Mayor John Tory stands firm on low taxes in the face of massive budget shortfall, declining city services, declining property tax revenue
By the time the Ontario Superior Court of Justice heard the Ontario government’s application to halt Premier Kathleen Wynne’s cuts to services that the government had promised to “repair, maintain and restore” in court on Tuesday morning, the Ontario Superior Court had already set the scene.
The court was to consider whether the Ontario government should have to restore funding to libraries, colleges and universities and make an additional investment to ensure that education and training facilities will be maintained until the government comes up with a long-term plan to resolve the funding gaps that have resulted from the cuts, the premier’s office explained in a letter to lawyers before the hearing.
The court also will consider whether the government should have to restore funding to seniors-oriented services, including home care.
But Wynne’s government, while defending its $2.6 billion in spending cuts over three years to a variety of programs and services Ontario’s 75,000 public-sector workers and retirees rely on, had a different narrative to tell of a financial disaster.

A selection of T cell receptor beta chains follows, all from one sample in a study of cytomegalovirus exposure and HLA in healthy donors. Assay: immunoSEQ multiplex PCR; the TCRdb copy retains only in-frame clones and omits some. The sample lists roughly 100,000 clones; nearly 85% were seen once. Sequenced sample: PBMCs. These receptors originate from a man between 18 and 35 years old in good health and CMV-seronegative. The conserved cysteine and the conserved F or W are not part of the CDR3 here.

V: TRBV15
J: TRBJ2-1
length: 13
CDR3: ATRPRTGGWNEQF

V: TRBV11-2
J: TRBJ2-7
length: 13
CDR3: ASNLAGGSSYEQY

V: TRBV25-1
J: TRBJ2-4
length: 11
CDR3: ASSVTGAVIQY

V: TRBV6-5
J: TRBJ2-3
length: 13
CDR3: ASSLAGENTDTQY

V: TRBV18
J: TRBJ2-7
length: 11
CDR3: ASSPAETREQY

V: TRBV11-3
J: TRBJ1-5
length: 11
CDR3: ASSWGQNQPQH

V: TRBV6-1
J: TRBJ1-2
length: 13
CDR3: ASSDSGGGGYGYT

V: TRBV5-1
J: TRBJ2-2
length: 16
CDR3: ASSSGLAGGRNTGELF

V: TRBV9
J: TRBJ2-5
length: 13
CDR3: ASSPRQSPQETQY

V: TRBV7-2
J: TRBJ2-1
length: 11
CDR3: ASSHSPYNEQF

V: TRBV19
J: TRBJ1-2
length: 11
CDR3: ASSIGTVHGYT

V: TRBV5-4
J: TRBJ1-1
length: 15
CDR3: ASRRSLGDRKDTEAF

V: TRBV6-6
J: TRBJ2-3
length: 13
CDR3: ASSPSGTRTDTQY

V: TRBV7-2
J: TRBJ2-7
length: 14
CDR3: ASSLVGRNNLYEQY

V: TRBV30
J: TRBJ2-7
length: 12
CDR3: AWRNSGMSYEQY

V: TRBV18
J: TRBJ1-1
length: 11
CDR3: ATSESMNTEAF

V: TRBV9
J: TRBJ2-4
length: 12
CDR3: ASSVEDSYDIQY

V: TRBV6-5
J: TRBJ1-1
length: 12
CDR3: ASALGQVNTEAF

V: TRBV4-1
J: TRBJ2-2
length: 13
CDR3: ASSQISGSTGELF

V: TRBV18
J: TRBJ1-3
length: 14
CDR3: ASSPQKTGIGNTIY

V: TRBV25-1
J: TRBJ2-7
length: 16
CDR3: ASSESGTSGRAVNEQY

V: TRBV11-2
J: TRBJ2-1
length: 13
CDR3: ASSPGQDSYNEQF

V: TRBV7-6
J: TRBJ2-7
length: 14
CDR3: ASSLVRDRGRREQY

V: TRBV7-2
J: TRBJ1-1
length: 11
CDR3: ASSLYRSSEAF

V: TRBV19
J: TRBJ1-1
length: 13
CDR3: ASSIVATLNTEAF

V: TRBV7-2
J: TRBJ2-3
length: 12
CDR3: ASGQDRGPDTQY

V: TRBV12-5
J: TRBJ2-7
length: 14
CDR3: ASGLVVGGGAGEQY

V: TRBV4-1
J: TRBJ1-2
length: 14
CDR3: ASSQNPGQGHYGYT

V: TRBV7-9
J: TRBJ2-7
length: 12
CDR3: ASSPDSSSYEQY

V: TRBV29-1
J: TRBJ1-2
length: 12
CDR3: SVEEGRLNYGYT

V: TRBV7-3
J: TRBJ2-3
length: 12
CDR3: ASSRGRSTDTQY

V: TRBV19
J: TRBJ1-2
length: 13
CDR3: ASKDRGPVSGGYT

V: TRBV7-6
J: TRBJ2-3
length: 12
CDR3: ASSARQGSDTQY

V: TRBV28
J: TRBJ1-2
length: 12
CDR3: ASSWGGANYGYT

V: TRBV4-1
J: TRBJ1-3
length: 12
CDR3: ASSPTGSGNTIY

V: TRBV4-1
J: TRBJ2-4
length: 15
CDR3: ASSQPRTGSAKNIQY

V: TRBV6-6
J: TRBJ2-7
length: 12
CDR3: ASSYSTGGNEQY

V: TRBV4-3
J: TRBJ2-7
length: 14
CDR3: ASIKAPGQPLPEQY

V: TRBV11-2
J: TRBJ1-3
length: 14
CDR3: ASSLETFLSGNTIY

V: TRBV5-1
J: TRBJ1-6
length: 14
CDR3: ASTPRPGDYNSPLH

The province’s finances are bad, but the government has not had to deal with a financial emergency as the premier has promised a decade ago.
The court case was scheduled to last two hours and will conclude today with a decision.
The province has said it will not appeal the ruling.
The court’s decision “does not mean that the government has no options to make further progress to repair and restore the vital services and programs that are essential to Ontario’s economy,” said a statement from the province’s Ministry of Government and the Courts.
The province will continue to challenge the funding issue before the Ontario Human Rights Commission, the court said.
“We remain resolute that the government has a strong case and will continue to challenge the adequacy of funding for these programs,” a ministry spokeswoman said in an interview Wednesday.
The premier, defending the government’s spending cuts, has been telling voters, in ads and on the campaign trail, that the issue had been put off until after the Oct. 22 election because the government needed time to work on a long-term plan to address the $1.7 billion shortfall